The Christian church’s response to mass shootings should be a simple one: Repent.

So where is it?

The call to repentance is an essential part of the church’s responsibility. Why? Because repentance leads to salvation (2 Corinthians 7:10). And if the church isn’t helping guide people to a real salvation and therefore a real changed life and real relationship with God, it’s failing.

For a long time, my view of repentance was shaped by TV and movies: the ragged-looking, disheveled man on a street corner holding a sign warning people to repent because the end is nigh. In some ways, it was a scary and intimidating concept.

But repentance simply means “to change the mind, relent,” according to its Greek definition.

And to elaborate: “To change the mind is to let go of your old perception, your old understanding — and then choose the new insight that God is revealing to you. What the heart chooses, the mind obeys. And when God truly changes your mind, your thoughts, motives and actions will follow.” (That’s from the book “Asking for the Ancient Path” by Jeff Baron.)

People who want to kill one person or 100 need new thoughts, motives and actions that originate in God. They need repentance.

Here’s what Jesus said: “I have not come to call the righteous but sinners to repentance.” (Luke 5:32)

Luke 3:3 says John the Baptist preached “a baptism of repentance for the forgiveness of sins.”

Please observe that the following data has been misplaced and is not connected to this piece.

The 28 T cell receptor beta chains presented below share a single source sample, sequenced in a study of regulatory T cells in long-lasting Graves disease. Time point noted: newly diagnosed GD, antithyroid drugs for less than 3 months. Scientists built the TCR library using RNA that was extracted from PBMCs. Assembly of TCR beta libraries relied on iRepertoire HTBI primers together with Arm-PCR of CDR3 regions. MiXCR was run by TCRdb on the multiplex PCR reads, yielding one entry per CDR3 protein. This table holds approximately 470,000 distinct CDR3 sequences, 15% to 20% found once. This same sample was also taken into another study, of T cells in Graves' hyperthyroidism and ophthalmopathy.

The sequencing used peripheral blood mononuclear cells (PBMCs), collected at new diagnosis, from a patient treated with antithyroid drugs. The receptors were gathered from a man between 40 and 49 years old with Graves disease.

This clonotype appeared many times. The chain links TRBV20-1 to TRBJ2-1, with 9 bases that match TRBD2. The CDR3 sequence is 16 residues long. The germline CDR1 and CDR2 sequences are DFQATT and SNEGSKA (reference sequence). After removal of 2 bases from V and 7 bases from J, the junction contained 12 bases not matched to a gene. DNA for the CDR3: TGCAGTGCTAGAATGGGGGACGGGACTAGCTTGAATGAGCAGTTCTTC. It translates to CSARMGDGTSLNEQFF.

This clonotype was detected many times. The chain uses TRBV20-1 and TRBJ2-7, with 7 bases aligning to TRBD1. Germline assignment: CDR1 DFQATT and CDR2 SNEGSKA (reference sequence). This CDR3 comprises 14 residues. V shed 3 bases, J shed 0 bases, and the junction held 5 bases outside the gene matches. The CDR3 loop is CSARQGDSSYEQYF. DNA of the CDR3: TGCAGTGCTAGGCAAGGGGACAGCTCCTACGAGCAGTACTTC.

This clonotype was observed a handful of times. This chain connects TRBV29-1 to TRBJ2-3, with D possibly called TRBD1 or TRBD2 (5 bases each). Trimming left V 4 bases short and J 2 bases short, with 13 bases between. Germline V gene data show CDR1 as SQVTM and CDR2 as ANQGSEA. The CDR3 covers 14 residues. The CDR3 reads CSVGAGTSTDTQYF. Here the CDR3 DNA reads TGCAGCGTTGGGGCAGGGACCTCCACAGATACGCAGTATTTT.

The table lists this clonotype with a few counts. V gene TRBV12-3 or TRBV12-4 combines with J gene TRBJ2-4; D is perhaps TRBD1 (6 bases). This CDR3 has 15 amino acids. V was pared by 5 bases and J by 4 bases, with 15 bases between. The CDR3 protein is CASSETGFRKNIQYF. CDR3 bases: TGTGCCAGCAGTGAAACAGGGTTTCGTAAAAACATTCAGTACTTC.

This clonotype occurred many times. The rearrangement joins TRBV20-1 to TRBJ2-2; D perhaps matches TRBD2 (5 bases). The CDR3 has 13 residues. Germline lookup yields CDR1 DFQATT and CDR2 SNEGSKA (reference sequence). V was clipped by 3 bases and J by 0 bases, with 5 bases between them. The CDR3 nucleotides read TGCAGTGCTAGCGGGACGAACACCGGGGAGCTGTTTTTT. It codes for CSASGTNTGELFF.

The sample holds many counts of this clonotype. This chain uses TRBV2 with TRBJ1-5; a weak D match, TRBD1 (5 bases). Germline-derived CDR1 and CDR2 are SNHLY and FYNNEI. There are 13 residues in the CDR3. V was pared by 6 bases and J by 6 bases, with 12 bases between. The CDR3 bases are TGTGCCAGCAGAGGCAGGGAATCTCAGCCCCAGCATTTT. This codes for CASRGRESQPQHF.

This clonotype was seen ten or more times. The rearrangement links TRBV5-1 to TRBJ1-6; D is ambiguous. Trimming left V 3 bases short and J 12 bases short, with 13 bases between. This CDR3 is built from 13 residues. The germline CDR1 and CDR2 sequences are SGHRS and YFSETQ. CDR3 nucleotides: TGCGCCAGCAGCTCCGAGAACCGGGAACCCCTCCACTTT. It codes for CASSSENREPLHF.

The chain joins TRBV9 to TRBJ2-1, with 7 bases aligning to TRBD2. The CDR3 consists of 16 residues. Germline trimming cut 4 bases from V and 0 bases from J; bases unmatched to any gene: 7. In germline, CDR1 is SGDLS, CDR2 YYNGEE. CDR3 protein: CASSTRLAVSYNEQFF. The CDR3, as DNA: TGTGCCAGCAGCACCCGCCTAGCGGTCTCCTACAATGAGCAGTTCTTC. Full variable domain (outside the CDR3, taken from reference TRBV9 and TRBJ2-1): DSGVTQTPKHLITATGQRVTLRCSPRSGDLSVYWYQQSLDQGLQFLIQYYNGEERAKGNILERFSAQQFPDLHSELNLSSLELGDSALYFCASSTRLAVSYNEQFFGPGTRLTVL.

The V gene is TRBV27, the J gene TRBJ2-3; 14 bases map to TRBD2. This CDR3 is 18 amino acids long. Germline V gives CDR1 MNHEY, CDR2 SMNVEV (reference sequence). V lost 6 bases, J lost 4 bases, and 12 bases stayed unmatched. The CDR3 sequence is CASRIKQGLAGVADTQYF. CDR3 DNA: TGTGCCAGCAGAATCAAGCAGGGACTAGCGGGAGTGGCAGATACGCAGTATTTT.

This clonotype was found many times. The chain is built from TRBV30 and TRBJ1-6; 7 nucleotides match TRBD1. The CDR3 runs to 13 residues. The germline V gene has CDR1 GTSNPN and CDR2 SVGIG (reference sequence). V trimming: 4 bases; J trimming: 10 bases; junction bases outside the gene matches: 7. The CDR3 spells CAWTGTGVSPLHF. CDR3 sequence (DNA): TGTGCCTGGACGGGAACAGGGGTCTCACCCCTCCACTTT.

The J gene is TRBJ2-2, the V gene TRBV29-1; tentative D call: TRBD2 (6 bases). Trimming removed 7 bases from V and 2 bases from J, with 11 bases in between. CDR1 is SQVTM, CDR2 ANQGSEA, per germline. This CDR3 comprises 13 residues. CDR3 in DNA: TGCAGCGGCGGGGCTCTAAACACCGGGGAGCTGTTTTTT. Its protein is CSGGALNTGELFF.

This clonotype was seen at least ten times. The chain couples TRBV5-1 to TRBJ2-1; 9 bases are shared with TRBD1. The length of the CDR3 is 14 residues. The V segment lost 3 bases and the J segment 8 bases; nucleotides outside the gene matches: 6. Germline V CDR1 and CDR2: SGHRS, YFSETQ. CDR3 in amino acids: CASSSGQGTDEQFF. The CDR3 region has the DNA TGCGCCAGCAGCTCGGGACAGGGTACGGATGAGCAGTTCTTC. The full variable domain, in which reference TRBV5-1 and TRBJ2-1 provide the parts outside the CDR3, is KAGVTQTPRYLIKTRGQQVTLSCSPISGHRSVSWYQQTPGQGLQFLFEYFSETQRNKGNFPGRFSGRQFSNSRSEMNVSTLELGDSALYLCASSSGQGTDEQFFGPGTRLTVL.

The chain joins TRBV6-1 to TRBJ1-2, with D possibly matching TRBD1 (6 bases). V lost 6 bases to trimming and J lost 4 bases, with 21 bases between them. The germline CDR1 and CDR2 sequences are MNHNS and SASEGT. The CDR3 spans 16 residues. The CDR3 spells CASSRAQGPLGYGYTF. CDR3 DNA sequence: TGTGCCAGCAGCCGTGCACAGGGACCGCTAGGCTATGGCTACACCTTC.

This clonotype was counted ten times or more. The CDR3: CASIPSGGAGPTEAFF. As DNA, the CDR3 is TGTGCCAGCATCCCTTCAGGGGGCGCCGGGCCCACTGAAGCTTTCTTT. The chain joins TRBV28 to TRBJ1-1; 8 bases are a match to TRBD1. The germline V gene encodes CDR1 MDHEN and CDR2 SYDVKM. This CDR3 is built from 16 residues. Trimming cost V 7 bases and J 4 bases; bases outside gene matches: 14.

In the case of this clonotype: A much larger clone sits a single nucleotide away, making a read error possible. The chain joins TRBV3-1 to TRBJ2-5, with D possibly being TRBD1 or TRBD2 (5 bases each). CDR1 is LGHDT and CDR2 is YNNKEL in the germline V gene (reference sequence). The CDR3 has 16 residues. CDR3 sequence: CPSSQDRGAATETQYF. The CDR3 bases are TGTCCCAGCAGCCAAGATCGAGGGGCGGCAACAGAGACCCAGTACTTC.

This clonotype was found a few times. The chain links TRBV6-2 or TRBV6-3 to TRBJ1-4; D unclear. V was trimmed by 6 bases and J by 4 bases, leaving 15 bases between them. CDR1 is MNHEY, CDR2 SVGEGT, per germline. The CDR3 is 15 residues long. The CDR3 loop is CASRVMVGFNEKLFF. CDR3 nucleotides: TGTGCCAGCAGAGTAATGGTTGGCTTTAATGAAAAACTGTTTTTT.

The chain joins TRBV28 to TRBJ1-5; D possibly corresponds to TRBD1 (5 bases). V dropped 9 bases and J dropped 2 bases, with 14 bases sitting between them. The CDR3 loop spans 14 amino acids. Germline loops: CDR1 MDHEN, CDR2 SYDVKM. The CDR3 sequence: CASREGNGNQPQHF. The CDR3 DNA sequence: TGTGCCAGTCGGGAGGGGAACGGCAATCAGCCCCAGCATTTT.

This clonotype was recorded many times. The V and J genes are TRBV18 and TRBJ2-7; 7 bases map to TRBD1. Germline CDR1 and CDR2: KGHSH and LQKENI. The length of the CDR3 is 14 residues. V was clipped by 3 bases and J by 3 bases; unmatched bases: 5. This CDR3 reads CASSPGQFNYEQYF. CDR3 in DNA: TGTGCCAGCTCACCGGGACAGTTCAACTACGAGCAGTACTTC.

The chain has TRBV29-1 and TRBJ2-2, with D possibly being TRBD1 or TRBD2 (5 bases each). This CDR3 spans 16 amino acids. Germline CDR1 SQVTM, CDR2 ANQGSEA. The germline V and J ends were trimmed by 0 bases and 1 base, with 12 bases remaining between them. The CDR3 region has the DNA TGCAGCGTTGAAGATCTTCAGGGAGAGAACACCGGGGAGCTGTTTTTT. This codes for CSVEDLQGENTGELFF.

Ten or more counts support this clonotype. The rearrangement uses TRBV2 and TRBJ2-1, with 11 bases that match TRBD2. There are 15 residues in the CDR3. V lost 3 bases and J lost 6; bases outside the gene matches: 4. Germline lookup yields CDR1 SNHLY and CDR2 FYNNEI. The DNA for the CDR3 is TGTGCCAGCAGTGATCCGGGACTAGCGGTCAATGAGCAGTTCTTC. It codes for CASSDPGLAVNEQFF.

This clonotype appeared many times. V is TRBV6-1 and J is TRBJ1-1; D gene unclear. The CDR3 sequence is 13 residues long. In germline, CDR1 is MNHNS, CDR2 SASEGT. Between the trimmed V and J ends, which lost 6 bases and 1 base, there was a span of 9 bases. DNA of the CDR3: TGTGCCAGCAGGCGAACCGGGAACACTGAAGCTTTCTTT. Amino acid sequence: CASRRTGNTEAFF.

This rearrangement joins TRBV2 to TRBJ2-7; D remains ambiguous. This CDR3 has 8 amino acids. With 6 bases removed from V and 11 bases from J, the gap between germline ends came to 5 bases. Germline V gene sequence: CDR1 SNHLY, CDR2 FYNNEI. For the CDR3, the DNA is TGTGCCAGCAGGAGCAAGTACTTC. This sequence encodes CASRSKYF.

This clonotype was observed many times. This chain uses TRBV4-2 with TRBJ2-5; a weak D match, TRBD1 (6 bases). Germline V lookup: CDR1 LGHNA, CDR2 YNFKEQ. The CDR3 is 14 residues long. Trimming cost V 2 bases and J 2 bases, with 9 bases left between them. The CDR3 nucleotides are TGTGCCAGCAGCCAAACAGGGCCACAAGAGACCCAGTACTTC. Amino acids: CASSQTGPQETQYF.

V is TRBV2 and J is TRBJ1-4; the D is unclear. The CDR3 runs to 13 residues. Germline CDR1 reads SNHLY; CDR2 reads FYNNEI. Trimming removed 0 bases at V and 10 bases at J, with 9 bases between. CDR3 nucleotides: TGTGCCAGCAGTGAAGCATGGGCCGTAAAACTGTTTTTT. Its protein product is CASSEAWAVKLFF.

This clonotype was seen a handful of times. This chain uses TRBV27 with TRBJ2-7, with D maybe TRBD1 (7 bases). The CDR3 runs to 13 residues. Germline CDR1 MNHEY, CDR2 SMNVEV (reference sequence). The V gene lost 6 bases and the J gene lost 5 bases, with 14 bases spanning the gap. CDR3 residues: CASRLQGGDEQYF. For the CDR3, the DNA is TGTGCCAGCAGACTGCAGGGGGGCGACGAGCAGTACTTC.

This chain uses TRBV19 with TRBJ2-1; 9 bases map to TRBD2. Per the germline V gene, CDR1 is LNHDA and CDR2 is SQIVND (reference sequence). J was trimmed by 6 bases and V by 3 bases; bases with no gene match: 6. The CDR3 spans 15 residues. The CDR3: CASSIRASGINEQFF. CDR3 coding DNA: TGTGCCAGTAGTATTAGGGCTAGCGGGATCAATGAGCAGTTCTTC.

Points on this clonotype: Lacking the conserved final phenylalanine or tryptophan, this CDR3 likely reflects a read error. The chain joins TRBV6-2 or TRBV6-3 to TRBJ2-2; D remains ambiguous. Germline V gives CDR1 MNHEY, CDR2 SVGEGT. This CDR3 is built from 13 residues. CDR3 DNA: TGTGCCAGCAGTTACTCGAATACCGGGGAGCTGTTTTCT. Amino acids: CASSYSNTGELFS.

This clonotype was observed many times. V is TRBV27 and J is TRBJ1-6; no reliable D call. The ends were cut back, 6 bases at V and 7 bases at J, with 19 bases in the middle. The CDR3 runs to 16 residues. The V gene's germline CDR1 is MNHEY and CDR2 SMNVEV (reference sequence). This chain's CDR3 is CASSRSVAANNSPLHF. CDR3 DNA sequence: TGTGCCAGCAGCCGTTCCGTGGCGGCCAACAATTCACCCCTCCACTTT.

After hearing Peter speak, the crowd asked him what they should do. His answer was “repent.” (Acts 2:38)

And Paul said he declared to the Gentiles “that they should repent and turn to God.” (Acts 26:20)

Call, preach, declare.

This is the Christian church’s responsibility — to call the world to turn to the living God and repent to have a changed mind and heart.

Unfortunately, the church and the world have become so entangled that the solutions offered by the church usually are worldly. It’s no different when it comes to mass shootings. Anti-gun violence programs? Efforts to become involved in the politics of gun control legislation? Wake up!

Those solutions have no power of God because they are not of God.

The roots of sin — and the desire to murder is sin — are found deep in people’s hearts, and only repentance solves that problem.

Jesus’ mindset about sin is this: “First clean the inside of the cup and of the dish, so that the outside of it may become clean also.” (Matthew 23:26)

When a person’s heart is cleansed of sin, his actions will be clean.

But what the church offers as solutions only shine up the outside of a dirty cup — surface, shallow, ineffective answers that ignore the reality of sin and its role in violence.

It’s not surprising that the world offers worldly solutions. It can’t help but be what it is. But the Christian church should be the “children of God above reproach in the midst of a crooked and perverse generation” who are “lights in the world” (Philippians 2:15). Instead, churches have become “blind guides of the blind” (Matthew 15:14) that are ill-equipped to speak the truth of God that leads the world to repentance.

The modern Christian church is a sad shadow of what began in the New Testament. A desire to please God, speak His revealed truth and effectively help bring people to real repentance and salvation is uncommon. A desire to please people by telling them what they want to hear is all too common.

So what should the church do? If you’ve been paying attention to these words, the answer is evident: Repent.

— Randy Ferguson is managing editor of the News-Journal. Email .